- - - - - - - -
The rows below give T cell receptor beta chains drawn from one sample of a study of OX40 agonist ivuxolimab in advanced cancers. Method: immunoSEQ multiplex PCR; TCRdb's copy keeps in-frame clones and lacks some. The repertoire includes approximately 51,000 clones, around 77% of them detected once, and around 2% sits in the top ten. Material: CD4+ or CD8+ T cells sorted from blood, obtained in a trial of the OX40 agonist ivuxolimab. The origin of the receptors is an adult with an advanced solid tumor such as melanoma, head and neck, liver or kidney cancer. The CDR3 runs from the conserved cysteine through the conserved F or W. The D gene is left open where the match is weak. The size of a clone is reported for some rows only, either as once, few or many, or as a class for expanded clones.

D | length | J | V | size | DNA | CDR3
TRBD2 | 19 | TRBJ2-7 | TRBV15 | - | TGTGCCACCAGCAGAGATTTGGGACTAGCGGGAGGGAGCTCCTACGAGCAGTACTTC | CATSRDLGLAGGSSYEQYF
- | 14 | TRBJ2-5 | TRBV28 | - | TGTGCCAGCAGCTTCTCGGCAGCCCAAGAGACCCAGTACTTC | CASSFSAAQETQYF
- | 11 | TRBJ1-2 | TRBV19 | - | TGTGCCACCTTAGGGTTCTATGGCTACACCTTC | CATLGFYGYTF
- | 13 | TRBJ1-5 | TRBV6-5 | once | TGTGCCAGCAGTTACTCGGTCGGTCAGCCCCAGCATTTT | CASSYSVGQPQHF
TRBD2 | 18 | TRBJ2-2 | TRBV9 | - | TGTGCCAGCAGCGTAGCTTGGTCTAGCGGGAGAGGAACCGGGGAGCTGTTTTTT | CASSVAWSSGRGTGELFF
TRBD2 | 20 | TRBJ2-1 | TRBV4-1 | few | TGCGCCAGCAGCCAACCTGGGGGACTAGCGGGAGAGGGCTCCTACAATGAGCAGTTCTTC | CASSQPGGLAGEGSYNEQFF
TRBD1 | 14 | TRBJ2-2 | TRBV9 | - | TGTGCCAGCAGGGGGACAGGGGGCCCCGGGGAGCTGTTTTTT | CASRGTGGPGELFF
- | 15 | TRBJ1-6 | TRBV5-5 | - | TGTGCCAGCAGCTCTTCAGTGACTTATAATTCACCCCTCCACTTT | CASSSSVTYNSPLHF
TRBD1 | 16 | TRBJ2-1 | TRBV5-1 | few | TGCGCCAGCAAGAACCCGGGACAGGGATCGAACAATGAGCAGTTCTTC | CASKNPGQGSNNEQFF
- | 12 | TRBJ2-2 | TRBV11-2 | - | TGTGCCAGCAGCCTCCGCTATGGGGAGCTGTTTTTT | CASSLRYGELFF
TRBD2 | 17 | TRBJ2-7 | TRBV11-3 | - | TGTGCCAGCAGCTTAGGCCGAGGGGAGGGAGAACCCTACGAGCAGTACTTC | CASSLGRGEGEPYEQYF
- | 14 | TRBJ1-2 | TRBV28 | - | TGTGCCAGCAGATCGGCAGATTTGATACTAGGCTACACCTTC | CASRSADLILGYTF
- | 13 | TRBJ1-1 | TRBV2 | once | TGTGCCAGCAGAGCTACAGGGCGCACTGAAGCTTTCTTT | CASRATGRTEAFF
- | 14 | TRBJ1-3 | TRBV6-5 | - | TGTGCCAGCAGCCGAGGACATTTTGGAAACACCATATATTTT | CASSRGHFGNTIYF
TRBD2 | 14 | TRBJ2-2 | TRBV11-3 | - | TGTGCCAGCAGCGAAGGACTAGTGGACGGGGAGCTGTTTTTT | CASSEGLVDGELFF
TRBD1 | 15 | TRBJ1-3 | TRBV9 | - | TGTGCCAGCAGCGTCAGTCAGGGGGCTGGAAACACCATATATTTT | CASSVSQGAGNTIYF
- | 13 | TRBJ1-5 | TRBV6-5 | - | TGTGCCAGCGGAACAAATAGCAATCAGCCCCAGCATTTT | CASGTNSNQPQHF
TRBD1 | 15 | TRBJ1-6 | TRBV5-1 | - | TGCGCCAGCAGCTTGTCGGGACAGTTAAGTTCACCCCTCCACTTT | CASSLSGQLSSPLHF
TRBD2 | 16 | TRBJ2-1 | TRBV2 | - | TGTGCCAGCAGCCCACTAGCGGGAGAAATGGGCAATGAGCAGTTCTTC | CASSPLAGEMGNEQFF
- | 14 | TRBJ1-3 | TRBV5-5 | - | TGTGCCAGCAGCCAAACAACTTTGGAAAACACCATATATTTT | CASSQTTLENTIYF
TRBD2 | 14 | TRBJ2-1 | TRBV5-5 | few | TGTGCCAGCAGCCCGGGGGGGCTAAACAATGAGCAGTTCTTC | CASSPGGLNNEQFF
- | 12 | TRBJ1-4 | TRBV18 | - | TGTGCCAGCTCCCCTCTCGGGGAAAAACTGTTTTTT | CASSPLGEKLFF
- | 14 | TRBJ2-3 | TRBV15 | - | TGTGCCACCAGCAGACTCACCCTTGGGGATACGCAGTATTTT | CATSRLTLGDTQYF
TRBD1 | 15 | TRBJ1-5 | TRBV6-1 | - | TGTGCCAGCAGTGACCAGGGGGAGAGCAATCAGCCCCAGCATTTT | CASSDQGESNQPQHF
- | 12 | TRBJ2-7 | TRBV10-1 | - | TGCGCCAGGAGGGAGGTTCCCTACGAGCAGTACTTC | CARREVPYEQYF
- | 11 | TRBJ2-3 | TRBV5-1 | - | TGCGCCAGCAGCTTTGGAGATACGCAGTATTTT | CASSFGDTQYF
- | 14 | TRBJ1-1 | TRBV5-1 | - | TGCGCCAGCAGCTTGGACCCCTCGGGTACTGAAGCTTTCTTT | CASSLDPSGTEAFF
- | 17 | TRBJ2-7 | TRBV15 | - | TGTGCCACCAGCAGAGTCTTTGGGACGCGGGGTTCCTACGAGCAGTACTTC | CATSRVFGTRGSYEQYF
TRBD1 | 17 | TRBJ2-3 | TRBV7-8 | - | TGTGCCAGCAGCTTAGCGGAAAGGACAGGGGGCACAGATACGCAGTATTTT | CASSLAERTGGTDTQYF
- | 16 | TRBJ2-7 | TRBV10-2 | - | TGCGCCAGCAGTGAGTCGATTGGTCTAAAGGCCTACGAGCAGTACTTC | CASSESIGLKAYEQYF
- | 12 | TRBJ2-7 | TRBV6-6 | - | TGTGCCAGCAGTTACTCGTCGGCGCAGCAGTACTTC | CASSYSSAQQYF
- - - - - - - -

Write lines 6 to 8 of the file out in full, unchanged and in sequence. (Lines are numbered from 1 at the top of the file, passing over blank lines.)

- | 13 | TRBJ1-5 | TRBV6-5 | once | TGTGCCAGCAGTTACTCGGTCGGTCAGCCCCAGCATTTT | CASSYSVGQPQHF
TRBD2 | 18 | TRBJ2-2 | TRBV9 | - | TGTGCCAGCAGCGTAGCTTGGTCTAGCGGGAGAGGAACCGGGGAGCTGTTTTTT | CASSVAWSSGRGTGELFF
TRBD2 | 20 | TRBJ2-1 | TRBV4-1 | few | TGCGCCAGCAGCCAACCTGGGGGACTAGCGGGAGAGGGCTCCTACAATGAGCAGTTCTTC | CASSQPGGLAGEGSYNEQFF